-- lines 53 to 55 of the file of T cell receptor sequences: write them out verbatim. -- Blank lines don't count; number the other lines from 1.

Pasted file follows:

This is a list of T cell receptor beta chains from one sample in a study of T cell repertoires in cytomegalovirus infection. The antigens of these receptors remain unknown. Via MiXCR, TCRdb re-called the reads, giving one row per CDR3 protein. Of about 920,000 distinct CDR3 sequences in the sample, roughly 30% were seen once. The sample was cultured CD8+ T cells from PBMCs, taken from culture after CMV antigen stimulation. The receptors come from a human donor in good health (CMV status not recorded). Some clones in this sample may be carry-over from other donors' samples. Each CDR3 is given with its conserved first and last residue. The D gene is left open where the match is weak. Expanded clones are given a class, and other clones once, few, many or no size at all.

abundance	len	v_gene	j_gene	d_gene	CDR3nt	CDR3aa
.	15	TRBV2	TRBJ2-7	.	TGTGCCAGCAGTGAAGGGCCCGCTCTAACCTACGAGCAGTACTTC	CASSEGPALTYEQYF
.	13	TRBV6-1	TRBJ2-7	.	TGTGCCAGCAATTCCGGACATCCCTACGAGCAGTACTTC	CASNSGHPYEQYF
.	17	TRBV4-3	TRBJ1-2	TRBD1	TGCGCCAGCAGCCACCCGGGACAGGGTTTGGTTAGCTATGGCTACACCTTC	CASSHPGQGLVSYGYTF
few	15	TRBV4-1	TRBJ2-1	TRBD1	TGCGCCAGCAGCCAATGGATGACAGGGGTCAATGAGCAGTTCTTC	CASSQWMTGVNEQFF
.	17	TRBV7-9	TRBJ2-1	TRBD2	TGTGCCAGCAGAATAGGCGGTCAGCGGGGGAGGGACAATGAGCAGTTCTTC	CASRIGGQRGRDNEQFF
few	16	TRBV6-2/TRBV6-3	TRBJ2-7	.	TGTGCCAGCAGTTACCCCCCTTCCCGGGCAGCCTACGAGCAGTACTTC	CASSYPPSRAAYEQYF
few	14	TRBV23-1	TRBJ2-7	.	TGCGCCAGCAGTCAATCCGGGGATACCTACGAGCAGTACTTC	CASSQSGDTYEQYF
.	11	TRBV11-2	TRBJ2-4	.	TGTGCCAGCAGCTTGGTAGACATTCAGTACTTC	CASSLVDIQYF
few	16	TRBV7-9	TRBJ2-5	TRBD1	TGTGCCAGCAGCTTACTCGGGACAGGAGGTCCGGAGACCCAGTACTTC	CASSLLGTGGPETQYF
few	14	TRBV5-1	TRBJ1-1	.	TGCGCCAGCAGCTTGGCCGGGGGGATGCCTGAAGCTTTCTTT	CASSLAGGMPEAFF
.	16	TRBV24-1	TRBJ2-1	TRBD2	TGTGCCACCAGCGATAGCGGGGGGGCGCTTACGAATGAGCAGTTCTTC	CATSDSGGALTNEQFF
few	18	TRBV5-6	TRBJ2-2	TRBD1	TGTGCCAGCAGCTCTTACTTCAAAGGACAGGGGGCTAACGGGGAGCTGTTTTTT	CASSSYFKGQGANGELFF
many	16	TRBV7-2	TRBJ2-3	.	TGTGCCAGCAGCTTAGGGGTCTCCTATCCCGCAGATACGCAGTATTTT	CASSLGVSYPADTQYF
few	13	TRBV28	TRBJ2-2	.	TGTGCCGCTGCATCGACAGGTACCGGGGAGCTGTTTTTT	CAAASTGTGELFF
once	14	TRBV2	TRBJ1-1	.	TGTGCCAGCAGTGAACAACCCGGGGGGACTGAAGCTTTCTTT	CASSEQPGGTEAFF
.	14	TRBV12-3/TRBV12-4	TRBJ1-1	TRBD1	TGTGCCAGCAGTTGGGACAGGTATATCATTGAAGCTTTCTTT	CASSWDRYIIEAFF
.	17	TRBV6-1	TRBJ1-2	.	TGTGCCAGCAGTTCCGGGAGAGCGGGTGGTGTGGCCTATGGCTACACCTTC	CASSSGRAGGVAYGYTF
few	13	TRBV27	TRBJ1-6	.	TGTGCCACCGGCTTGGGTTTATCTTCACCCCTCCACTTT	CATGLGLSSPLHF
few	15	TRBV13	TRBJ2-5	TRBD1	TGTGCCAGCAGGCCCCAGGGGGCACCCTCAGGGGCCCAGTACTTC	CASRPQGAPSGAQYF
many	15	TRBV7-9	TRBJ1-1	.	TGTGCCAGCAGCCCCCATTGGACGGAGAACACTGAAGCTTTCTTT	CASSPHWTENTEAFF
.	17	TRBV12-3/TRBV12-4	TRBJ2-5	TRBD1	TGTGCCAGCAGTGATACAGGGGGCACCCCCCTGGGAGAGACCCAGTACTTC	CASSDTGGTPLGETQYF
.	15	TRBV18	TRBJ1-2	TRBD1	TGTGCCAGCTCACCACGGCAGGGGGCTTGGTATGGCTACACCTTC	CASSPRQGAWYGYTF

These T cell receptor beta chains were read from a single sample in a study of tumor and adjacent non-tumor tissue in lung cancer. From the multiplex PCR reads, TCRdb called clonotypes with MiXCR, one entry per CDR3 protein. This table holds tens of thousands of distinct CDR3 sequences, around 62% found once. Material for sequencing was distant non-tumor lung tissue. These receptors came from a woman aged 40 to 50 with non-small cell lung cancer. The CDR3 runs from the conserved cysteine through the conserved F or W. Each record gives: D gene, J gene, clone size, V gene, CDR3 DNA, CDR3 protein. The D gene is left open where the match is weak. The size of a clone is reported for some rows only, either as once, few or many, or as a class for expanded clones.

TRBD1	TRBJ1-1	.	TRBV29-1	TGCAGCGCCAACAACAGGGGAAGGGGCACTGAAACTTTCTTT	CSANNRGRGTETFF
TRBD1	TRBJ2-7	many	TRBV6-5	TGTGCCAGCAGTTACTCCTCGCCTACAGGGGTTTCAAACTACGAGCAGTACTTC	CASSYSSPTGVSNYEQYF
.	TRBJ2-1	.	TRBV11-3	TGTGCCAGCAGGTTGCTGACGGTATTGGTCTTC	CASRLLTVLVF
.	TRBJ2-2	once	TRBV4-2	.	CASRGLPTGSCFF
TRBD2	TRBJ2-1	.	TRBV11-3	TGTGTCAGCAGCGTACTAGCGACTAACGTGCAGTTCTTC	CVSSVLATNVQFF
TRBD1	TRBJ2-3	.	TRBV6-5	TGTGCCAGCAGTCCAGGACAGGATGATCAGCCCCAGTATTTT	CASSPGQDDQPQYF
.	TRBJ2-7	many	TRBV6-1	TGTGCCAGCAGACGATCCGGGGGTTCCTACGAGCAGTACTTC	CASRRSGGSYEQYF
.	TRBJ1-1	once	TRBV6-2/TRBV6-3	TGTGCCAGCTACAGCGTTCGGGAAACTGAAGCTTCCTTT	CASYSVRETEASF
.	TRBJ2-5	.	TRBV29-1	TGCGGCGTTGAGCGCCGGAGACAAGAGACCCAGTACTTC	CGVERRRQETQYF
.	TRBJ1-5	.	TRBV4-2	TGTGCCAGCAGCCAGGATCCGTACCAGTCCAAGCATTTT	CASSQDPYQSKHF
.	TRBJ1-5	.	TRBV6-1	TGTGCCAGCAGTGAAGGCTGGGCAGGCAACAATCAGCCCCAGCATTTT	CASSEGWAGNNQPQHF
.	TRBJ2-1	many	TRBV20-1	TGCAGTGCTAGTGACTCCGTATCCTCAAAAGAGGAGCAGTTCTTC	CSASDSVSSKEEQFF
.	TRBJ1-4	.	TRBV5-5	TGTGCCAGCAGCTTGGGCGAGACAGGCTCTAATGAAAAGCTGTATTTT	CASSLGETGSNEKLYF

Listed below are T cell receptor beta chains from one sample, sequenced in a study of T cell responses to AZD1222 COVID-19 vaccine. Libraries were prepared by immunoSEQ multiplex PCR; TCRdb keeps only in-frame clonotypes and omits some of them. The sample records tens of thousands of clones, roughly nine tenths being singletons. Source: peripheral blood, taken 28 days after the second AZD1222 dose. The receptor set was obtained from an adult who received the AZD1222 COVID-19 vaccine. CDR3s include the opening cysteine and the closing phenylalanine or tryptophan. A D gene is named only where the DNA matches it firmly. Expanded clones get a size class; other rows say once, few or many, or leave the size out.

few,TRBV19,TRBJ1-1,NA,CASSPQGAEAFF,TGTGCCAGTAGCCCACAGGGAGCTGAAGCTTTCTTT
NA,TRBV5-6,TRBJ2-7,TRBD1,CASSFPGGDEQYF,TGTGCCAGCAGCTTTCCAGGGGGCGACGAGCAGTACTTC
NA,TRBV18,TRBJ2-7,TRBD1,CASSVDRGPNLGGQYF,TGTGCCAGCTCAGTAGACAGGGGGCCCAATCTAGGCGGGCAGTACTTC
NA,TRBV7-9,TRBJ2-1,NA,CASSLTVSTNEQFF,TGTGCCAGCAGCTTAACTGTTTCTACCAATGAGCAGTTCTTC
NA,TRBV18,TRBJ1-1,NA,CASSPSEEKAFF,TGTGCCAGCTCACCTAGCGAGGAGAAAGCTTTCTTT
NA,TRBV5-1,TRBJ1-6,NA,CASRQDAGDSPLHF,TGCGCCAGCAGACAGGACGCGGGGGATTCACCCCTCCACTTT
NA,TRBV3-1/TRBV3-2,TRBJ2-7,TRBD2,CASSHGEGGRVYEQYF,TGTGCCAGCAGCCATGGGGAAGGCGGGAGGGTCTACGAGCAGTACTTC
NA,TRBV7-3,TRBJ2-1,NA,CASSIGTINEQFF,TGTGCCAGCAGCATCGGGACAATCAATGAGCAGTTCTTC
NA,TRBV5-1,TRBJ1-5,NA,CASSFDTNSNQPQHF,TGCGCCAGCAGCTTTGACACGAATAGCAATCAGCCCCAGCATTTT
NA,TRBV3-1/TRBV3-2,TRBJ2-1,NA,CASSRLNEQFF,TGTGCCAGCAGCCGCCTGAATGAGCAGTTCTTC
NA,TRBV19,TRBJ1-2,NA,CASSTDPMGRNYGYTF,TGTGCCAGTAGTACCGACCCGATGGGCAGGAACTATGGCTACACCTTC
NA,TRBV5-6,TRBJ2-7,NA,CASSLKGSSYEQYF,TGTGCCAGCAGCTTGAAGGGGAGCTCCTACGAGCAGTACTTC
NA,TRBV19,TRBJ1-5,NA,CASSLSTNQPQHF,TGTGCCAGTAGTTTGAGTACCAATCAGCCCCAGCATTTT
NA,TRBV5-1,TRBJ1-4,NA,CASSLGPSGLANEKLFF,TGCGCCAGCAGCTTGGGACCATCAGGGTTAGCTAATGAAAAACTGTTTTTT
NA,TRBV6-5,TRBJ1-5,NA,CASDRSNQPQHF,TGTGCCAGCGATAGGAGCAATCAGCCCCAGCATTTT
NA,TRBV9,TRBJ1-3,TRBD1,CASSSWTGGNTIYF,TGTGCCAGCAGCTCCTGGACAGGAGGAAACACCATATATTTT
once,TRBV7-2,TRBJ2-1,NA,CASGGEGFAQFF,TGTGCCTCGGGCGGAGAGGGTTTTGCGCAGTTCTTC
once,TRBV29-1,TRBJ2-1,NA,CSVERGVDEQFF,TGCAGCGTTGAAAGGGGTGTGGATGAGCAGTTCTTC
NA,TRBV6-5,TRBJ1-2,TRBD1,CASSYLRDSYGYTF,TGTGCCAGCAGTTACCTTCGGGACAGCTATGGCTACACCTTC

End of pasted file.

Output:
NA,TRBV5-1,TRBJ1-4,NA,CASSLGPSGLANEKLFF,TGCGCCAGCAGCTTGGGACCATCAGGGTTAGCTAATGAAAAACTGTTTTTT
NA,TRBV6-5,TRBJ1-5,NA,CASDRSNQPQHF,TGTGCCAGCGATAGGAGCAATCAGCCCCAGCATTTT
NA,TRBV9,TRBJ1-3,TRBD1,CASSSWTGGNTIYF,TGTGCCAGCAGCTCCTGGACAGGAGGAAACACCATATATTTT